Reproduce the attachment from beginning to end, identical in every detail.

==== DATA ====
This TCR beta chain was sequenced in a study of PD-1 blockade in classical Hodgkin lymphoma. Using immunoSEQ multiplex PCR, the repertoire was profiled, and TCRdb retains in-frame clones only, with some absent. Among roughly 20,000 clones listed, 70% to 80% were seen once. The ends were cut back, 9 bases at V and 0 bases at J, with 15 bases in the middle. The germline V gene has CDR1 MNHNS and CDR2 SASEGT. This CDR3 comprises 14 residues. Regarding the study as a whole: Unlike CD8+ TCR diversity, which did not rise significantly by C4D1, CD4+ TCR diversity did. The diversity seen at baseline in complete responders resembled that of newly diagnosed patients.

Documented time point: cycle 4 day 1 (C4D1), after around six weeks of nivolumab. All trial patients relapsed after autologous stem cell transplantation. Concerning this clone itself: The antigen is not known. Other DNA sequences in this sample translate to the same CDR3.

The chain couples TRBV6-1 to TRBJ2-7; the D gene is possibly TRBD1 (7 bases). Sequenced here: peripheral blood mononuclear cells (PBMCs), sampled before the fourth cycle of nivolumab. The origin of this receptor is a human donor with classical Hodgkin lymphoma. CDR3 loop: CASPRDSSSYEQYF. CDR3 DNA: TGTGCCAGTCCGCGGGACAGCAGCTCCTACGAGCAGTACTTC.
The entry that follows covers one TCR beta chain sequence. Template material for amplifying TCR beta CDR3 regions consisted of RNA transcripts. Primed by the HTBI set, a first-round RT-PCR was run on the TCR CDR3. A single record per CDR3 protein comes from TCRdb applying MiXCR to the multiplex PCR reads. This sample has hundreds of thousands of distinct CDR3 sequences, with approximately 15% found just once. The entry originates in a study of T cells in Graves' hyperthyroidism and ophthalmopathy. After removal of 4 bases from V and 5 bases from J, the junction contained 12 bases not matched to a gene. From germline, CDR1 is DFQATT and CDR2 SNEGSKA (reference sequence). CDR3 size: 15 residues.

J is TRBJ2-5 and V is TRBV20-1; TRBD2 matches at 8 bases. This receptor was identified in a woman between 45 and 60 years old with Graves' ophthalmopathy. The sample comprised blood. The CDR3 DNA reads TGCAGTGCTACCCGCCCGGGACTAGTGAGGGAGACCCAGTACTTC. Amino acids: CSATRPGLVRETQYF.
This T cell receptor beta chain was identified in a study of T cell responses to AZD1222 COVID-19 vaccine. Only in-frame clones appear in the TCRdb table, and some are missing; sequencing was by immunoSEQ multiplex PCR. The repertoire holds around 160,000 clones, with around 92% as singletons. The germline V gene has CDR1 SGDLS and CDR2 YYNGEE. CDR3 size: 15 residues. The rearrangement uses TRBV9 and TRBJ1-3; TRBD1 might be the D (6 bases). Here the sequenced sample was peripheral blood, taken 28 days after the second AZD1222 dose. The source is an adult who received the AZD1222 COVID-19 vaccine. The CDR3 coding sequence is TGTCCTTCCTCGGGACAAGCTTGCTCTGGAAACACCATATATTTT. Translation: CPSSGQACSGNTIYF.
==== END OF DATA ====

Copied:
This TCR beta chain was sequenced in a study of PD-1 blockade in classical Hodgkin lymphoma. Using immunoSEQ multiplex PCR, the repertoire was profiled, and TCRdb retains in-frame clones only, with some absent. Among roughly 20,000 clones listed, 70% to 80% were seen once. The ends were cut back, 9 bases at V and 0 bases at J, with 15 bases in the middle. The germline V gene has CDR1 MNHNS and CDR2 SASEGT. This CDR3 comprises 14 residues. Regarding the study as a whole: Unlike CD8+ TCR diversity, which did not rise significantly by C4D1, CD4+ TCR diversity did. The diversity seen at baseline in complete responders resembled that of newly diagnosed patients.

Documented time point: cycle 4 day 1 (C4D1), after around six weeks of nivolumab. All trial patients relapsed after autologous stem cell transplantation. Concerning this clone itself: The antigen is not known. Other DNA sequences in this sample translate to the same CDR3.

The chain couples TRBV6-1 to TRBJ2-7; the D gene is possibly TRBD1 (7 bases). Sequenced here: peripheral blood mononuclear cells (PBMCs), sampled before the fourth cycle of nivolumab. The origin of this receptor is a human donor with classical Hodgkin lymphoma. CDR3 loop: CASPRDSSSYEQYF. CDR3 DNA: TGTGCCAGTCCGCGGGACAGCAGCTCCTACGAGCAGTACTTC.
The entry that follows covers one TCR beta chain sequence. Template material for amplifying TCR beta CDR3 regions consisted of RNA transcripts. Primed by the HTBI set, a first-round RT-PCR was run on the TCR CDR3. A single record per CDR3 protein comes from TCRdb applying MiXCR to the multiplex PCR reads. This sample has hundreds of thousands of distinct CDR3 sequences, with approximately 15% found just once. The entry originates in a study of T cells in Graves' hyperthyroidism and ophthalmopathy. After removal of 4 bases from V and 5 bases from J, the junction contained 12 bases not matched to a gene. From germline, CDR1 is DFQATT and CDR2 SNEGSKA (reference sequence). CDR3 size: 15 residues.

J is TRBJ2-5 and V is TRBV20-1; TRBD2 matches at 8 bases. This receptor was identified in a woman between 45 and 60 years old with Graves' ophthalmopathy. The sample comprised blood. The CDR3 DNA reads TGCAGTGCTACCCGCCCGGGACTAGTGAGGGAGACCCAGTACTTC. Amino acids: CSATRPGLVRETQYF.
This T cell receptor beta chain was identified in a study of T cell responses to AZD1222 COVID-19 vaccine. Only in-frame clones appear in the TCRdb table, and some are missing; sequencing was by immunoSEQ multiplex PCR. The repertoire holds around 160,000 clones, with around 92% as singletons. The germline V gene has CDR1 SGDLS and CDR2 YYNGEE. CDR3 size: 15 residues. The rearrangement uses TRBV9 and TRBJ1-3; TRBD1 might be the D (6 bases). Here the sequenced sample was peripheral blood, taken 28 days after the second AZD1222 dose. The source is an adult who received the AZD1222 COVID-19 vaccine. The CDR3 coding sequence is TGTCCTTCCTCGGGACAAGCTTGCTCTGGAAACACCATATATTTT. Translation: CPSSGQACSGNTIYF.